The European Space Agency (ESA) does a fine job of launching rockets into orbit (usually), but is more clueless than its US and Russian counterparts about how to bring them back safely. That lack of savoir-faire is the reason the launch of the IXV experimental spaceplane schedule for 8AM ET today. During the one hour, forty minute mission, a Vega rocket will launch the 16-foot long, 2 ton "lifting body" spacecraft to a height of 280 miles. From there, it'll begin a rapid descent with flaps and thrusters controlling its trajectory. It'll have to re-enter at precisely the right angle to avoid burning up or missing its target, a recovery ship some 3,000 km west of the Galapagos islands.
If all goes well, it'll descend gently on a parachute system, then stay afloat in the sea aided by balloons. The IXV is packed with sensors and will dump temperature, trajectory and other data prior to landing in case something goes wrong with the recovery. The ESA wants to gather more information about re-entry, particularly for lifting body systems traveling at hypersonic speeds. It will use the knowledge to plan its future PRIDE re-entry vehicle (Program for Reusable In-orbit Demonstrator for Europe, above) that will eventually land on a runway. If that sounds vaguely familiar, the US has a similar craft, the top-secret X-37B, also designed to re-enter from orbit and land. There's no word on what the ESA would do with such a craft, but as SpaceX will tell you, reusable rockets are a cheaper way to tackle space.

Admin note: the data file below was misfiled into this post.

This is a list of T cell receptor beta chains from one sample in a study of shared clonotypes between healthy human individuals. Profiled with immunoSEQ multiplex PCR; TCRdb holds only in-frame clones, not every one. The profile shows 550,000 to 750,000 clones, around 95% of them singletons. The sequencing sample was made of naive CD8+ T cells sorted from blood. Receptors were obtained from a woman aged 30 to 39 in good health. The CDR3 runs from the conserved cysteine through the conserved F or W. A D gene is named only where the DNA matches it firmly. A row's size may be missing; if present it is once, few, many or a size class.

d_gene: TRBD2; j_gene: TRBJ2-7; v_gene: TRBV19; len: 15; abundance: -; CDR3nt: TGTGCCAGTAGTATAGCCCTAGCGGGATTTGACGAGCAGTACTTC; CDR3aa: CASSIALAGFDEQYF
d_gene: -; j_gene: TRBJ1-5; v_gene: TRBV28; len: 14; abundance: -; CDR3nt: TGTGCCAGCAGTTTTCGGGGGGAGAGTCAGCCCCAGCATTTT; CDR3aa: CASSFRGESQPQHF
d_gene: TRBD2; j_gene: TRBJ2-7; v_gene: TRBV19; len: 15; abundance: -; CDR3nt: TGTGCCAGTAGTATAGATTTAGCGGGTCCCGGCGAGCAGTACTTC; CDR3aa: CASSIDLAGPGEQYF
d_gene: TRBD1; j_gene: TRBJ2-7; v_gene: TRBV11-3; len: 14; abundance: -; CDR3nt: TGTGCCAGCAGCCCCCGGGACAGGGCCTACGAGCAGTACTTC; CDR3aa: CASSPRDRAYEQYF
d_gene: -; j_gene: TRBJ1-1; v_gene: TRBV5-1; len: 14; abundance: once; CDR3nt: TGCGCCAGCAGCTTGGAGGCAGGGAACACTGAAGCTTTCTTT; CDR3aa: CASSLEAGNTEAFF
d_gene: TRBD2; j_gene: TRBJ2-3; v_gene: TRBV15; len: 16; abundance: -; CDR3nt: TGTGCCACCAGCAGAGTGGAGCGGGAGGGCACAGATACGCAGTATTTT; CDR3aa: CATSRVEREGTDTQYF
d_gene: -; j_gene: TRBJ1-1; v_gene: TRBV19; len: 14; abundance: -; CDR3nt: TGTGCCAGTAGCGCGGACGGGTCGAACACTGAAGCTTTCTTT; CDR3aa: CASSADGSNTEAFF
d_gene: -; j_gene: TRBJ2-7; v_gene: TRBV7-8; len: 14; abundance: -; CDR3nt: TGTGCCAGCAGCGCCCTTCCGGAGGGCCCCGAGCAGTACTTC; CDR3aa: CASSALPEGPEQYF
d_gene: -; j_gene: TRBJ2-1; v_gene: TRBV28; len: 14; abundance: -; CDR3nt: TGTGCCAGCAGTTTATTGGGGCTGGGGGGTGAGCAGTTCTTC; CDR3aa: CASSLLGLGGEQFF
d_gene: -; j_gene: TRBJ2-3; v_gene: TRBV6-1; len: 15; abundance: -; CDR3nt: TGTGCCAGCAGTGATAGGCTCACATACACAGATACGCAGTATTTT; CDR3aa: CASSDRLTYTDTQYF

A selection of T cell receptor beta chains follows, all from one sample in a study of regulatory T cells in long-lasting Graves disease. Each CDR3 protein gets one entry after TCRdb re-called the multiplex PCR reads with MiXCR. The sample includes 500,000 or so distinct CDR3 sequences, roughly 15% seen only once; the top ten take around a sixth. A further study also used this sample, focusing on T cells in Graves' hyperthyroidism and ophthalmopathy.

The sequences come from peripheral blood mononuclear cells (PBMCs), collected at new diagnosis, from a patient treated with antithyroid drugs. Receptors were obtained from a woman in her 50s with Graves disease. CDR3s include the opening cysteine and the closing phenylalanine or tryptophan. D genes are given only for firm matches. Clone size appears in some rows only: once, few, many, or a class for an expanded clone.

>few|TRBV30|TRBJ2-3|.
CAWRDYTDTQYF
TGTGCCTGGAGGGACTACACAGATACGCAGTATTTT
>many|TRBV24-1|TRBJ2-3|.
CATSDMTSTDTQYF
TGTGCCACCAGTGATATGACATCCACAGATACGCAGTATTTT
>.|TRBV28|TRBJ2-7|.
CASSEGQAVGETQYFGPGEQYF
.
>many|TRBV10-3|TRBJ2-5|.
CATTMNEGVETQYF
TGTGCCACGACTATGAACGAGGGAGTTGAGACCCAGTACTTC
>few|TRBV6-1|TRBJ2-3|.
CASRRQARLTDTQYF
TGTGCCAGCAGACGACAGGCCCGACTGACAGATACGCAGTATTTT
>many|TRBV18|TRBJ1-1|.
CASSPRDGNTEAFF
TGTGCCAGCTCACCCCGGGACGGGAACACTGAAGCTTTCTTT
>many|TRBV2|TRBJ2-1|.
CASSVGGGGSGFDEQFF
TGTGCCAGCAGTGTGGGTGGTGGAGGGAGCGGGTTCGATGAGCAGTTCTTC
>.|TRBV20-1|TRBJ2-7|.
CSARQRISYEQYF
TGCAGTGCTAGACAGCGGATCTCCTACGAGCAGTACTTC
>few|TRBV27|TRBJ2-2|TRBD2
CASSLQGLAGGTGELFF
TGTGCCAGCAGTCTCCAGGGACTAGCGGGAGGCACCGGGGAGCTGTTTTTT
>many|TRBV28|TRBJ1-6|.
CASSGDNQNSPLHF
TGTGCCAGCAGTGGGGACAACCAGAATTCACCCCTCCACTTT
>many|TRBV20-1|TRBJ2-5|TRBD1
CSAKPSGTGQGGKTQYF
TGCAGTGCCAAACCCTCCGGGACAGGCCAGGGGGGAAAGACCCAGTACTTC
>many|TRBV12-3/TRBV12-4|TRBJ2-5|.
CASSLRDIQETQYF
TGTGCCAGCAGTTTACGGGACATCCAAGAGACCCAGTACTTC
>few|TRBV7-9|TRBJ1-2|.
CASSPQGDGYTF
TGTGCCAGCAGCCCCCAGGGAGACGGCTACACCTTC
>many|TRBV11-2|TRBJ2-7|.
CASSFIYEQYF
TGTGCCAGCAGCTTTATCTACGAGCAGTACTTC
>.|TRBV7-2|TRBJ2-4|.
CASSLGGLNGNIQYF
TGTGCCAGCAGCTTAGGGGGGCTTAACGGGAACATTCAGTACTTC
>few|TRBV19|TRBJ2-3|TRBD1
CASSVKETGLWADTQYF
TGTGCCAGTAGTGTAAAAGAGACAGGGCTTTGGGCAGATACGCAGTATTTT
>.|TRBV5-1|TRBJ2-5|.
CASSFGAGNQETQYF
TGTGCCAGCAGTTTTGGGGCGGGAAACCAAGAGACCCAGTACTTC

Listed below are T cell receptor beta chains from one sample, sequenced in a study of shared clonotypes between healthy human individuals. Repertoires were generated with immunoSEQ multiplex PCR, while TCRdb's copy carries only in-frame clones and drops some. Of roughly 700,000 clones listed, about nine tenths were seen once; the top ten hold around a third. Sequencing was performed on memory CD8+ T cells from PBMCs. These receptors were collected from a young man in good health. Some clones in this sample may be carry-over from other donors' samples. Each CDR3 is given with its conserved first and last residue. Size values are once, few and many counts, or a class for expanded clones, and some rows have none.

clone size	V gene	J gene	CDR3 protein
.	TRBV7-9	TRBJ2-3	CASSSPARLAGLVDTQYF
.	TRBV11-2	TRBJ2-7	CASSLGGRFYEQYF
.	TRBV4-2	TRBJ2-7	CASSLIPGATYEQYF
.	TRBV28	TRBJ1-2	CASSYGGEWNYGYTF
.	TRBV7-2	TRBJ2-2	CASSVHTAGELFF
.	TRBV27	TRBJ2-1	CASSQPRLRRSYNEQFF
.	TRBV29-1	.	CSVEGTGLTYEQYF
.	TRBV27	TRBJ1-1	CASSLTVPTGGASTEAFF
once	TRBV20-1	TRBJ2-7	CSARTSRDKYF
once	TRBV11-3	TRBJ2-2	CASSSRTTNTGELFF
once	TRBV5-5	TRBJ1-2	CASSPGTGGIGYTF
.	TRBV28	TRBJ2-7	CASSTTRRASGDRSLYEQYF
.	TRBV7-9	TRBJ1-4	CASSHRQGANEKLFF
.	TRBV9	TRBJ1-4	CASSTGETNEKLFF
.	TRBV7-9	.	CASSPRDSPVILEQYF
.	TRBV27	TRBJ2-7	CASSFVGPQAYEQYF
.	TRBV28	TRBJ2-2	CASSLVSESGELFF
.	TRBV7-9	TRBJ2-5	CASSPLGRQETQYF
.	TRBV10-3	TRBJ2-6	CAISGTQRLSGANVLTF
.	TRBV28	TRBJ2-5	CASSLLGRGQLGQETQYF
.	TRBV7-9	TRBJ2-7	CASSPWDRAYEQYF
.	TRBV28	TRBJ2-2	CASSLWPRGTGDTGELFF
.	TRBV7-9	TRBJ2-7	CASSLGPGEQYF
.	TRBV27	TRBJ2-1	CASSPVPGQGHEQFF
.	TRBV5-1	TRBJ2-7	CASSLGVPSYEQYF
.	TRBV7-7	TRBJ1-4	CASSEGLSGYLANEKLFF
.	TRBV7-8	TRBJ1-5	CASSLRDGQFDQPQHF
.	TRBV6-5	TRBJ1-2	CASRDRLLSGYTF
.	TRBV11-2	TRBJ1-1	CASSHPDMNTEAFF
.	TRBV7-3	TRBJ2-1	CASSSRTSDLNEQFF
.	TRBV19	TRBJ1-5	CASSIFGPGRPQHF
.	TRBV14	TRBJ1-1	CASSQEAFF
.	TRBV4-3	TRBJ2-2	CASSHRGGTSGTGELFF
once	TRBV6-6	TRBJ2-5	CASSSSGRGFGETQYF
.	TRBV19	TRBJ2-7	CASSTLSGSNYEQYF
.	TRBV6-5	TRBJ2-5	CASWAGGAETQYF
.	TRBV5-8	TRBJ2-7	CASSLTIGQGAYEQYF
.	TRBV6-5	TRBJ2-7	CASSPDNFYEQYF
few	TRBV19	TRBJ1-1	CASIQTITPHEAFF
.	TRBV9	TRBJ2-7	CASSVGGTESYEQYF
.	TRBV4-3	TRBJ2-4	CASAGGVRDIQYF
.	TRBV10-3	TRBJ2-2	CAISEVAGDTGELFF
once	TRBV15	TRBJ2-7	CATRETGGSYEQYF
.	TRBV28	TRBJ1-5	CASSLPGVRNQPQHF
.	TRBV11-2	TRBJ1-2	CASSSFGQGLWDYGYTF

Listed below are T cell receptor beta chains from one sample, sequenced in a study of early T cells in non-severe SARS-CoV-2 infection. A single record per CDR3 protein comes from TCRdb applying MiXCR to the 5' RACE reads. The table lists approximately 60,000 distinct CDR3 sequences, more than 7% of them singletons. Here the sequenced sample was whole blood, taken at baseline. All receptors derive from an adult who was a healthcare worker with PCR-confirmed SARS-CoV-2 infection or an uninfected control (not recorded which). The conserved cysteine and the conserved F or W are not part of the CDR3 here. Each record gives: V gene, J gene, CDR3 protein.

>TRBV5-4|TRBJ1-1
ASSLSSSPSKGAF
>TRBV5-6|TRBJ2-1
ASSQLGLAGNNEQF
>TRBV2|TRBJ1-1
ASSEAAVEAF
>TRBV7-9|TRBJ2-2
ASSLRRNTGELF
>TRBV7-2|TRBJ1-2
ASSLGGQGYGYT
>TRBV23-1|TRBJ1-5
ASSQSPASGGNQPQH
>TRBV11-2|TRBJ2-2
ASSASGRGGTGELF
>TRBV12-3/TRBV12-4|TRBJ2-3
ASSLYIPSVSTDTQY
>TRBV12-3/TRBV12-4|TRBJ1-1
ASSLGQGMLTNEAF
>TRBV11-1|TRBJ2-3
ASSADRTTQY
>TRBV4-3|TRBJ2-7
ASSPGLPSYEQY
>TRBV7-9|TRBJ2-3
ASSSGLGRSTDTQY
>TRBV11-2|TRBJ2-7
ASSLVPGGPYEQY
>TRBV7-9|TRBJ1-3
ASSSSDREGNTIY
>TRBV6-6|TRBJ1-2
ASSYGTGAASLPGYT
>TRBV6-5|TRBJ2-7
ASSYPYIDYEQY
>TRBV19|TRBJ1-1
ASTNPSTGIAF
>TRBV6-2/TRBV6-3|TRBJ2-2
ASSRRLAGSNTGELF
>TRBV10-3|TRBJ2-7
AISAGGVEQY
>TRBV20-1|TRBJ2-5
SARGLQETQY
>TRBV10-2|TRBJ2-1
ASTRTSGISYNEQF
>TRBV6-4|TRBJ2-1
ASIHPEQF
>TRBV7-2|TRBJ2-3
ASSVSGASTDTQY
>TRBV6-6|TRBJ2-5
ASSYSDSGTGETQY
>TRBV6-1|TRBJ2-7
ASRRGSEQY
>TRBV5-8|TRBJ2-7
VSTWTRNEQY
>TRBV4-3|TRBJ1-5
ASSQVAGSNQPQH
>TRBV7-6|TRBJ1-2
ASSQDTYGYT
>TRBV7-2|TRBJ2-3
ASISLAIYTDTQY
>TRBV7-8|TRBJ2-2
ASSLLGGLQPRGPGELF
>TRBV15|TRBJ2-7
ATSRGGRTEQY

Update: If the link below isn't working, you can check here.
Update 2: The countdown has been paused at four minutes, but could resume anytime within the next 48 hours.
Update 3: Success! As you can see in the launch video below, Vega tore off the pad and delivered IXV on schedule. The spacecraft splashed down on schedule and was scooped up by the recovery ship shortly afterward.